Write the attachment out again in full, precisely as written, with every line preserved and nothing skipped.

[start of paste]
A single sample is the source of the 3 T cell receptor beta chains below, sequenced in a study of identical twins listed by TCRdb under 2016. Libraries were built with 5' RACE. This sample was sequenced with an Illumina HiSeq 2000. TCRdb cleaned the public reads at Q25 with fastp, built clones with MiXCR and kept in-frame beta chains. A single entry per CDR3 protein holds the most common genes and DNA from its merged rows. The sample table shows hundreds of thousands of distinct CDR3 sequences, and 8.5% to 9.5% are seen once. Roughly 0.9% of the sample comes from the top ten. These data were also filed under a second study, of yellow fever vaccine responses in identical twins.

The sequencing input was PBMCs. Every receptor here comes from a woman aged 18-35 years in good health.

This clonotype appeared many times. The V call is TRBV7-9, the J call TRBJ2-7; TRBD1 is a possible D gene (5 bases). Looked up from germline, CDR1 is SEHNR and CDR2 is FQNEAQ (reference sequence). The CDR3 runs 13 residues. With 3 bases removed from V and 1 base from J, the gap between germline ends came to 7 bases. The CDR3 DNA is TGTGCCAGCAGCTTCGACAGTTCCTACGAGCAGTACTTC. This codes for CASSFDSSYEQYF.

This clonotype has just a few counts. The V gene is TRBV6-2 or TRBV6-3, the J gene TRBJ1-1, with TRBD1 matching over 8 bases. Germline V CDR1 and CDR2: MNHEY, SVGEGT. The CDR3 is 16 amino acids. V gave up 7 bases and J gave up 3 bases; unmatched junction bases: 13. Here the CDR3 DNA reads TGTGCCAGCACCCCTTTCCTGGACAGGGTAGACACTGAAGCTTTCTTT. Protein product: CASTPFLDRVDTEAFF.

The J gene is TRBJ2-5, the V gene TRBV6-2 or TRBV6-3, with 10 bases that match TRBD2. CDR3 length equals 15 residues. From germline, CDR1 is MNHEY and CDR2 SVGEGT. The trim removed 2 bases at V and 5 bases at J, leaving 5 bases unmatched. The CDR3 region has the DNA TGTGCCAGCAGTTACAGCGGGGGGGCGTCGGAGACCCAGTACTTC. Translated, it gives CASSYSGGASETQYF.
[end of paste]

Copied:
A single sample is the source of the 3 T cell receptor beta chains below, sequenced in a study of identical twins listed by TCRdb under 2016. Libraries were built with 5' RACE. This sample was sequenced with an Illumina HiSeq 2000. TCRdb cleaned the public reads at Q25 with fastp, built clones with MiXCR and kept in-frame beta chains. A single entry per CDR3 protein holds the most common genes and DNA from its merged rows. The sample table shows hundreds of thousands of distinct CDR3 sequences, and 8.5% to 9.5% are seen once. Roughly 0.9% of the sample comes from the top ten. These data were also filed under a second study, of yellow fever vaccine responses in identical twins.

The sequencing input was PBMCs. Every receptor here comes from a woman aged 18-35 years in good health.

This clonotype appeared many times. The V call is TRBV7-9, the J call TRBJ2-7; TRBD1 is a possible D gene (5 bases). Looked up from germline, CDR1 is SEHNR and CDR2 is FQNEAQ (reference sequence). The CDR3 runs 13 residues. With 3 bases removed from V and 1 base from J, the gap between germline ends came to 7 bases. The CDR3 DNA is TGTGCCAGCAGCTTCGACAGTTCCTACGAGCAGTACTTC. This codes for CASSFDSSYEQYF.

This clonotype has just a few counts. The V gene is TRBV6-2 or TRBV6-3, the J gene TRBJ1-1, with TRBD1 matching over 8 bases. Germline V CDR1 and CDR2: MNHEY, SVGEGT. The CDR3 is 16 amino acids. V gave up 7 bases and J gave up 3 bases; unmatched junction bases: 13. Here the CDR3 DNA reads TGTGCCAGCACCCCTTTCCTGGACAGGGTAGACACTGAAGCTTTCTTT. Protein product: CASTPFLDRVDTEAFF.

The J gene is TRBJ2-5, the V gene TRBV6-2 or TRBV6-3, with 10 bases that match TRBD2. CDR3 length equals 15 residues. From germline, CDR1 is MNHEY and CDR2 SVGEGT. The trim removed 2 bases at V and 5 bases at J, leaving 5 bases unmatched. The CDR3 region has the DNA TGTGCCAGCAGTTACAGCGGGGGGGCGTCGGAGACCCAGTACTTC. Translated, it gives CASSYSGGASETQYF.